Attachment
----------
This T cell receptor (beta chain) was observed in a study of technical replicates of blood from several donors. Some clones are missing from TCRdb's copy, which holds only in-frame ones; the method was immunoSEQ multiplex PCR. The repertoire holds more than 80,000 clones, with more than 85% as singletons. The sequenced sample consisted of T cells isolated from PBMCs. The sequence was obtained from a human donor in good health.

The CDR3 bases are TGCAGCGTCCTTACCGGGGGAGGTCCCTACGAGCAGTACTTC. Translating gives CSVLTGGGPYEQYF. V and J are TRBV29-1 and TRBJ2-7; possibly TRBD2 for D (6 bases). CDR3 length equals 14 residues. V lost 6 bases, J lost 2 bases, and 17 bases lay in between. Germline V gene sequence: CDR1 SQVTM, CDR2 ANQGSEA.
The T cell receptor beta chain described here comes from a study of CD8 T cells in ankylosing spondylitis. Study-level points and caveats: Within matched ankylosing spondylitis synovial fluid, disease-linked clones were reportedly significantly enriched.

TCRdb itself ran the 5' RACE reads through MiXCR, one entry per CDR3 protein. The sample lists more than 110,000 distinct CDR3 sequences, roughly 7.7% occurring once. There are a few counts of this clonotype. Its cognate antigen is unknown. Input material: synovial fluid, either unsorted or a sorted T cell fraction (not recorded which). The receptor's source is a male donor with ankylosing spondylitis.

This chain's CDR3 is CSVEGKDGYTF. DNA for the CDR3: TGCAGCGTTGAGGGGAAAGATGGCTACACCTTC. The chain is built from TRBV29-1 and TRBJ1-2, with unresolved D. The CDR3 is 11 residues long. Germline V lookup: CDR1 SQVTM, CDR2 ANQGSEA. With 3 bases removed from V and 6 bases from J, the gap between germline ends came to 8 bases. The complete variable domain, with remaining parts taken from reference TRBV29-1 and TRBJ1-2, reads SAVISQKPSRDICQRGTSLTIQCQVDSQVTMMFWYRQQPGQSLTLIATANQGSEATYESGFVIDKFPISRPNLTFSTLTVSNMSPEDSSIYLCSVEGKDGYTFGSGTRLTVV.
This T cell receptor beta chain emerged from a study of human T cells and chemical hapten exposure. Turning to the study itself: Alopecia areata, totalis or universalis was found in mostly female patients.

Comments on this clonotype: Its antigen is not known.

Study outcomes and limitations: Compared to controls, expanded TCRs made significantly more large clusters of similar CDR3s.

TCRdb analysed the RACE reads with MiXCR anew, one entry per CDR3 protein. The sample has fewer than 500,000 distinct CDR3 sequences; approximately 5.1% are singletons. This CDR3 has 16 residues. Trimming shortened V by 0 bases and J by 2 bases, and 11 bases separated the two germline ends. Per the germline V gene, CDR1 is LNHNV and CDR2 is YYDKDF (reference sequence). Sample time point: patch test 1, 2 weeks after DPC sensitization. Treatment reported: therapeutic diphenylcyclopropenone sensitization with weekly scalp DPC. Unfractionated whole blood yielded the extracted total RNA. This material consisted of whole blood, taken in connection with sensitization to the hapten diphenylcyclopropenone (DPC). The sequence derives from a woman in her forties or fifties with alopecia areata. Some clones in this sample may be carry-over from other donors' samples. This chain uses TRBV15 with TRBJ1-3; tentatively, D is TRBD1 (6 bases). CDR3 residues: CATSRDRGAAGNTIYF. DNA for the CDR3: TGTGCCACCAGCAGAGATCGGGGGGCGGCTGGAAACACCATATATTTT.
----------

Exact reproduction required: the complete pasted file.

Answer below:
This T cell receptor (beta chain) was observed in a study of technical replicates of blood from several donors. Some clones are missing from TCRdb's copy, which holds only in-frame ones; the method was immunoSEQ multiplex PCR. The repertoire holds more than 80,000 clones, with more than 85% as singletons. The sequenced sample consisted of T cells isolated from PBMCs. The sequence was obtained from a human donor in good health.

The CDR3 bases are TGCAGCGTCCTTACCGGGGGAGGTCCCTACGAGCAGTACTTC. Translating gives CSVLTGGGPYEQYF. V and J are TRBV29-1 and TRBJ2-7; possibly TRBD2 for D (6 bases). CDR3 length equals 14 residues. V lost 6 bases, J lost 2 bases, and 17 bases lay in between. Germline V gene sequence: CDR1 SQVTM, CDR2 ANQGSEA.
The T cell receptor beta chain described here comes from a study of CD8 T cells in ankylosing spondylitis. Study-level points and caveats: Within matched ankylosing spondylitis synovial fluid, disease-linked clones were reportedly significantly enriched.

TCRdb itself ran the 5' RACE reads through MiXCR, one entry per CDR3 protein. The sample lists more than 110,000 distinct CDR3 sequences, roughly 7.7% occurring once. There are a few counts of this clonotype. Its cognate antigen is unknown. Input material: synovial fluid, either unsorted or a sorted T cell fraction (not recorded which). The receptor's source is a male donor with ankylosing spondylitis.

This chain's CDR3 is CSVEGKDGYTF. DNA for the CDR3: TGCAGCGTTGAGGGGAAAGATGGCTACACCTTC. The chain is built from TRBV29-1 and TRBJ1-2, with unresolved D. The CDR3 is 11 residues long. Germline V lookup: CDR1 SQVTM, CDR2 ANQGSEA. With 3 bases removed from V and 6 bases from J, the gap between germline ends came to 8 bases. The complete variable domain, with remaining parts taken from reference TRBV29-1 and TRBJ1-2, reads SAVISQKPSRDICQRGTSLTIQCQVDSQVTMMFWYRQQPGQSLTLIATANQGSEATYESGFVIDKFPISRPNLTFSTLTVSNMSPEDSSIYLCSVEGKDGYTFGSGTRLTVV.
This T cell receptor beta chain emerged from a study of human T cells and chemical hapten exposure. Turning to the study itself: Alopecia areata, totalis or universalis was found in mostly female patients.

Comments on this clonotype: Its antigen is not known.

Study outcomes and limitations: Compared to controls, expanded TCRs made significantly more large clusters of similar CDR3s.

TCRdb analysed the RACE reads with MiXCR anew, one entry per CDR3 protein. The sample has fewer than 500,000 distinct CDR3 sequences; approximately 5.1% are singletons. This CDR3 has 16 residues. Trimming shortened V by 0 bases and J by 2 bases, and 11 bases separated the two germline ends. Per the germline V gene, CDR1 is LNHNV and CDR2 is YYDKDF (reference sequence). Sample time point: patch test 1, 2 weeks after DPC sensitization. Treatment reported: therapeutic diphenylcyclopropenone sensitization with weekly scalp DPC. Unfractionated whole blood yielded the extracted total RNA. This material consisted of whole blood, taken in connection with sensitization to the hapten diphenylcyclopropenone (DPC). The sequence derives from a woman in her forties or fifties with alopecia areata. Some clones in this sample may be carry-over from other donors' samples. This chain uses TRBV15 with TRBJ1-3; tentatively, D is TRBD1 (6 bases). CDR3 residues: CATSRDRGAAGNTIYF. DNA for the CDR3: TGTGCCACCAGCAGAGATCGGGGGGCGGCTGGAAACACCATATATTTT.